Mr. Sharansky argues that the only reliable diplomatic partners around the world are those who practice democracy. It's a guiding principle forged in hard personal experience. Mr. Sharansky spent nine years in prison in the Soviet Union for his aggressive role in pushing for the Jewish right to emigrate and for holding together a network of dissidents who assisted in the fall of communism.
His release in February 1986 was the culmination of years of international protest and petition. Even Mr. Sharanksy's wife, Avital, was arrested in Geneva in November 1985 while attempting to hand a protest letter to Raisa Gorbachev. When he arrived in Israel he was treated almost as a secular saint for his championship of the Jewish cause. It was then that he changed his given name from the thoroughly Russian "Anatoly" to the thoroughly Jewish and Israeli "Natan."
Mr. Sharansky could have rested comfortably on the proceeds of his book, Fear No Evil, which described his ordeal, and lectures to various Jewish groups in the United States and elsewhere. With a vigorous, outgoing personality-not to mention a brilliant chess game (he once defeated world grandmaster Gary Kasparov in a simultaneous match with several other players)-Mr. Sharansky would have been quickly bored with the life of a former famous person. He plunged into politics.
Outspoken support for democracy can lead to criticism of U.S. policy as well. He says the U.S. policy of detente, pursued in the early 1970s by U.S. Secretary of State Henry Kissinger, shied away from any public protests against Soviet behavior. "American officials would tell us that quiet diplomacy was better for us, but I never felt so. They thought the Soviet regime would go on forever and that what we must all do was to find a way to live with it. But I felt we would never be safe with a regime that tomorrow might adopt a policy different from today's, with no safeguards."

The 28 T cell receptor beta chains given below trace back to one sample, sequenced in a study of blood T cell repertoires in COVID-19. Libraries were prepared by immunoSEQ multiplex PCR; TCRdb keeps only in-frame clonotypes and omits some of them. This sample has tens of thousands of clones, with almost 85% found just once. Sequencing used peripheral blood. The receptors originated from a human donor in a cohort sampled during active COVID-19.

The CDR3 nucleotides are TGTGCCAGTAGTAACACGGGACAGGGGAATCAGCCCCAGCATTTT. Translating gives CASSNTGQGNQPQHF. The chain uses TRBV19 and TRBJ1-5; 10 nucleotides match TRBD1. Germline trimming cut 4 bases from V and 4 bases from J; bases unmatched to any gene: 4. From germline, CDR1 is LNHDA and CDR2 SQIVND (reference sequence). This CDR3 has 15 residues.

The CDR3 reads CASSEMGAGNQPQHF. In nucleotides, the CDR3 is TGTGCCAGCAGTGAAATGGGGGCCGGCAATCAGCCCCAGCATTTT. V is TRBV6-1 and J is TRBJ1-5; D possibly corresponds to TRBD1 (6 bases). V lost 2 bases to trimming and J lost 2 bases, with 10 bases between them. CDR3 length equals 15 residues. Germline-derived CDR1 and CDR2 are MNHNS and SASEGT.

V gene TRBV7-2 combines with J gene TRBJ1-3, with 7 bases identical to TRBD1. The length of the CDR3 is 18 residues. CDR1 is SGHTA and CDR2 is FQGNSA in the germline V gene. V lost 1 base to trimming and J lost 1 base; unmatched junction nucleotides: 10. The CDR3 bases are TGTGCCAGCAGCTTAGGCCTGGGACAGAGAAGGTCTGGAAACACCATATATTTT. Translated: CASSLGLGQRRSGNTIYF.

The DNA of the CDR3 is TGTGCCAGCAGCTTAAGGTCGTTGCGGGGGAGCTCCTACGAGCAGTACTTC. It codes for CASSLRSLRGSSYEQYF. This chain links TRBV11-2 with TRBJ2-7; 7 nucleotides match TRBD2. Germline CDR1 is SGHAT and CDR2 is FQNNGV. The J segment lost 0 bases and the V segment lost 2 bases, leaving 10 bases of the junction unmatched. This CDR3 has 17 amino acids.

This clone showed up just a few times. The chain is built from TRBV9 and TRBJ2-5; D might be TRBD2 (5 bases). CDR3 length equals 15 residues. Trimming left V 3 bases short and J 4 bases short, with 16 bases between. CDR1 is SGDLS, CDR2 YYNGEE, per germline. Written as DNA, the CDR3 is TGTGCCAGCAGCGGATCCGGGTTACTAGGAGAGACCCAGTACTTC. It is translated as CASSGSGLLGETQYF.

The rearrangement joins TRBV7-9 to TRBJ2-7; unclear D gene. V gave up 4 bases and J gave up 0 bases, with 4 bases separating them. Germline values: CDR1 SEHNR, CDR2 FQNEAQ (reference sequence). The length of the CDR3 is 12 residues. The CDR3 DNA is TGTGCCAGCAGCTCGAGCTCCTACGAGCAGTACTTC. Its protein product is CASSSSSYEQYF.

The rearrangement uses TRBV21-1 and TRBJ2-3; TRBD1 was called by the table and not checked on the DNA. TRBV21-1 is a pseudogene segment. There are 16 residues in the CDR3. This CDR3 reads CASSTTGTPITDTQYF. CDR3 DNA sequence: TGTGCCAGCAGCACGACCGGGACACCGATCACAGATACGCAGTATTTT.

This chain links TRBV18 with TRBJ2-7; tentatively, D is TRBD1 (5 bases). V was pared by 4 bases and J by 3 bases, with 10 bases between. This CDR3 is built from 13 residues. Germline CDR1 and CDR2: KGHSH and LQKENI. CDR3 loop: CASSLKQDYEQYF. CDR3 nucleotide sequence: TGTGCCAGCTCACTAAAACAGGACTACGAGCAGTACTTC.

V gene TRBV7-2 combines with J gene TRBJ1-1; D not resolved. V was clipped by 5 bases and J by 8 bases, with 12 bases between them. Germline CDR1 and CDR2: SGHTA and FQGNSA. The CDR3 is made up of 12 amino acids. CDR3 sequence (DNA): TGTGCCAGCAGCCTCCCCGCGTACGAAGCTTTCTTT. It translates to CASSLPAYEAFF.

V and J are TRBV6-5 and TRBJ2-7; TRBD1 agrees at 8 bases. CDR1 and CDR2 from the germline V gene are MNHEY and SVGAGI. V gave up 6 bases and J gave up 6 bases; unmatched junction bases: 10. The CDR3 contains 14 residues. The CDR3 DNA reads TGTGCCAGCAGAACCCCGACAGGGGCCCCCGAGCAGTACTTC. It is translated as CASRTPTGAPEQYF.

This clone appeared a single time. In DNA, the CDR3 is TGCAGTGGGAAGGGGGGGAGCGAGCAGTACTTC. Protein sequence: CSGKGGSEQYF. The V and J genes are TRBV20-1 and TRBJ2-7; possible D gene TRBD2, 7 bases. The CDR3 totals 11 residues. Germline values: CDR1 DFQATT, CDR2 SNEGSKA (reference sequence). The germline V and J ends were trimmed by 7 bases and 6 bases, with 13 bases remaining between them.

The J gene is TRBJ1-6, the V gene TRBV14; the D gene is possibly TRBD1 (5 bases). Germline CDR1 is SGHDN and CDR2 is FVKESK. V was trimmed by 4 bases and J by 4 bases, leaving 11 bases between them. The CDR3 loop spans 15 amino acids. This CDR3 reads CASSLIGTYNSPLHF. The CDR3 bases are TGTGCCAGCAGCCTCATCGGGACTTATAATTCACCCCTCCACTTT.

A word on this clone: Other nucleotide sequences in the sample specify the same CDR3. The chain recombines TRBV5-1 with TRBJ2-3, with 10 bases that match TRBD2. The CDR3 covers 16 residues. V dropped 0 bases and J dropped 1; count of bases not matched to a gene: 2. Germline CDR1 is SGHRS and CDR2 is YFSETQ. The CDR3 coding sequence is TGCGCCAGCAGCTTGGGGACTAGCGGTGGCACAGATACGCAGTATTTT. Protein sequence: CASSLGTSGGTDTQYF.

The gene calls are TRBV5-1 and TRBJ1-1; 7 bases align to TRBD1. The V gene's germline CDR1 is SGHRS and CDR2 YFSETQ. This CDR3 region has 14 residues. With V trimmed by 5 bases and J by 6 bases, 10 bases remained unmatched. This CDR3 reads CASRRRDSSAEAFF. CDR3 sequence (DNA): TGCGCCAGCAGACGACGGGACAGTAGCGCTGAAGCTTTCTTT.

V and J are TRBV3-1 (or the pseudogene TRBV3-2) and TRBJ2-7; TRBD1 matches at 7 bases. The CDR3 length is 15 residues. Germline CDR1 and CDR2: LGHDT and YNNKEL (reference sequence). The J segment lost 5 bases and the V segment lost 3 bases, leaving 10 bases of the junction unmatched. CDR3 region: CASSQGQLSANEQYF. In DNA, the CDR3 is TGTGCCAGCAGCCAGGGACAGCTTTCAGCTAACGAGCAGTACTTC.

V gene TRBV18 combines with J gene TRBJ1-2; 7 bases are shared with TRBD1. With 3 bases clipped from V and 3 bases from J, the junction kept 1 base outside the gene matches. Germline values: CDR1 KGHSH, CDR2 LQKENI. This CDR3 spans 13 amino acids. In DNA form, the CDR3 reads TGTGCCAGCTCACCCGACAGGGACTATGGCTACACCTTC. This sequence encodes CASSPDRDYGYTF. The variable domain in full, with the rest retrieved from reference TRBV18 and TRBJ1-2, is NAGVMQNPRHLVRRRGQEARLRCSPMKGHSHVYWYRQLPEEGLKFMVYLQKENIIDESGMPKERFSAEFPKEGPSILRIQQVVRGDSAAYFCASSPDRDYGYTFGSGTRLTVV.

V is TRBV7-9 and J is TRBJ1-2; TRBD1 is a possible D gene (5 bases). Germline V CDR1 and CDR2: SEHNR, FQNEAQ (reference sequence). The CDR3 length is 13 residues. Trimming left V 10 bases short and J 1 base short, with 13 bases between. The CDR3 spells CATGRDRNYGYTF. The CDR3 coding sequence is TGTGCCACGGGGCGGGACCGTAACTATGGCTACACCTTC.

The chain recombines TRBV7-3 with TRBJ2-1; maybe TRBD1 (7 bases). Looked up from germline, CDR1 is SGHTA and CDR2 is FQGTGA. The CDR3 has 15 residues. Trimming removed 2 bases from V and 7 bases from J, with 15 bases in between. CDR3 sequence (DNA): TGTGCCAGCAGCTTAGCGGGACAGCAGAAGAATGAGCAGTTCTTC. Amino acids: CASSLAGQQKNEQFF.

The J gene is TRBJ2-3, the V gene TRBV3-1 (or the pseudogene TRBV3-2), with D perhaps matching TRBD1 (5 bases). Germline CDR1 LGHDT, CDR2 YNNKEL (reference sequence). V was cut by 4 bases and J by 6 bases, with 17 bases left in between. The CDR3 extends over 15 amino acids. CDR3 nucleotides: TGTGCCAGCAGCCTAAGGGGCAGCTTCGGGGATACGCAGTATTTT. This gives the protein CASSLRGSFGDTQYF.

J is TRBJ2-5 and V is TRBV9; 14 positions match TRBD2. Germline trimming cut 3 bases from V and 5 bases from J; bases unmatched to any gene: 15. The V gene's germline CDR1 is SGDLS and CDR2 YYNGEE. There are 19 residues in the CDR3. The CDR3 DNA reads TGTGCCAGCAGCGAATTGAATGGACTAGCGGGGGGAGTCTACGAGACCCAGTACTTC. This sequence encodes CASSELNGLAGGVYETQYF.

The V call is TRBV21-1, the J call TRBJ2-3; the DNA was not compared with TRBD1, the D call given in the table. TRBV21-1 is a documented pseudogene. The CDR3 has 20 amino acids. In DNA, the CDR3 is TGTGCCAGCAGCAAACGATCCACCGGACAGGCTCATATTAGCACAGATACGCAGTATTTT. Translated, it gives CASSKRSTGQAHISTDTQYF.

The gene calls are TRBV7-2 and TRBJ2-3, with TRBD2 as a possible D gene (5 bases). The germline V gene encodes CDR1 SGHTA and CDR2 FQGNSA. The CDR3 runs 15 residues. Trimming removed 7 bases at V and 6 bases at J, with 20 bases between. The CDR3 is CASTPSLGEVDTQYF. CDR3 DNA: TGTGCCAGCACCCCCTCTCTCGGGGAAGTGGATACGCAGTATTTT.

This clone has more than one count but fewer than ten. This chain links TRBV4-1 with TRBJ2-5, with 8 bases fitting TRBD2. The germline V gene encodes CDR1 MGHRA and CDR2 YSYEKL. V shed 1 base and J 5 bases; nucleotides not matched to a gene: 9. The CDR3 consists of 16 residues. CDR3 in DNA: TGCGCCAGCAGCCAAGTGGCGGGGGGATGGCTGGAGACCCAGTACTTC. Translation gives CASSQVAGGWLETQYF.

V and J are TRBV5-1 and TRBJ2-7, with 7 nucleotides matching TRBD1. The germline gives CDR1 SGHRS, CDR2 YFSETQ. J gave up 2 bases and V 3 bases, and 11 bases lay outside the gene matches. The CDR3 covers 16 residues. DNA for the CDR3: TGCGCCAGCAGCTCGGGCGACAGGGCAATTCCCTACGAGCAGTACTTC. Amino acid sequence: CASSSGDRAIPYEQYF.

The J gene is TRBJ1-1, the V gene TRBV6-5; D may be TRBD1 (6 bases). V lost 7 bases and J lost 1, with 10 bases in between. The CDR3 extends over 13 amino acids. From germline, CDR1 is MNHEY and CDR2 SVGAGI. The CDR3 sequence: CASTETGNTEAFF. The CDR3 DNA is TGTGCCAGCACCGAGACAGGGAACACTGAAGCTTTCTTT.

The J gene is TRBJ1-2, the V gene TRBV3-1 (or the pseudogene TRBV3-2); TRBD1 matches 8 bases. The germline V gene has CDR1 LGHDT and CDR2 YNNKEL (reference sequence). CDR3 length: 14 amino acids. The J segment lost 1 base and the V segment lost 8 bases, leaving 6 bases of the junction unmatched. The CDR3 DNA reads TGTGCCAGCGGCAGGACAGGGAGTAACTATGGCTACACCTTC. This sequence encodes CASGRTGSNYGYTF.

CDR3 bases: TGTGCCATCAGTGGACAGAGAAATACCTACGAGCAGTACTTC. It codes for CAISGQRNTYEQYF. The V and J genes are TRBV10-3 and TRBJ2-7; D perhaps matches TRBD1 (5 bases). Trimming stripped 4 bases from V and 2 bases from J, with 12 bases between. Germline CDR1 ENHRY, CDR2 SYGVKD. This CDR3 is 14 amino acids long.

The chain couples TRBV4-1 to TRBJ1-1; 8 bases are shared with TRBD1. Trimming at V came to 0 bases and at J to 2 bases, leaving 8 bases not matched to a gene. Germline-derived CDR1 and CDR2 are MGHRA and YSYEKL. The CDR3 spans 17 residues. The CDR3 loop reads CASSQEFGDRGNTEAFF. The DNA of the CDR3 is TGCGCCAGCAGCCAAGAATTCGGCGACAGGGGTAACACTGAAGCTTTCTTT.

One recent foreign visitor to Israel who agrees fully with this argument is Hong Kong's pre-eminent democratic opposition activist and human-rights lawyer, Martin Lee. On a private visit to Israel last month, Mr. Lee met with Mr. Sharansky to explain how Hong Kong's new Chinese-appointed governor, Tung Chee-hwa, rolled back provisions for democratic elections established in 1995 under British rule. A surprised and concerned Mr. Sharansky said he would like to visit Hong Kong to learn for himself how democratic principles have been set back by the incoming communist-backed authorities.
Unnoticed by major media, the Sharansky-Lee conversation may turn out to be historical. Consider Mr. Sharansky, a Russian emigré speaking up for freedom and human rights in the Middle East, comparing ideals with Mr. Lee, a British-trained Chinese lawyer described as "the leader of the opposition party in China." Could Mr. Sharansky be a future prime minister of Israel and Mr. Lee a future president of China? This century has produced stranger turnarounds.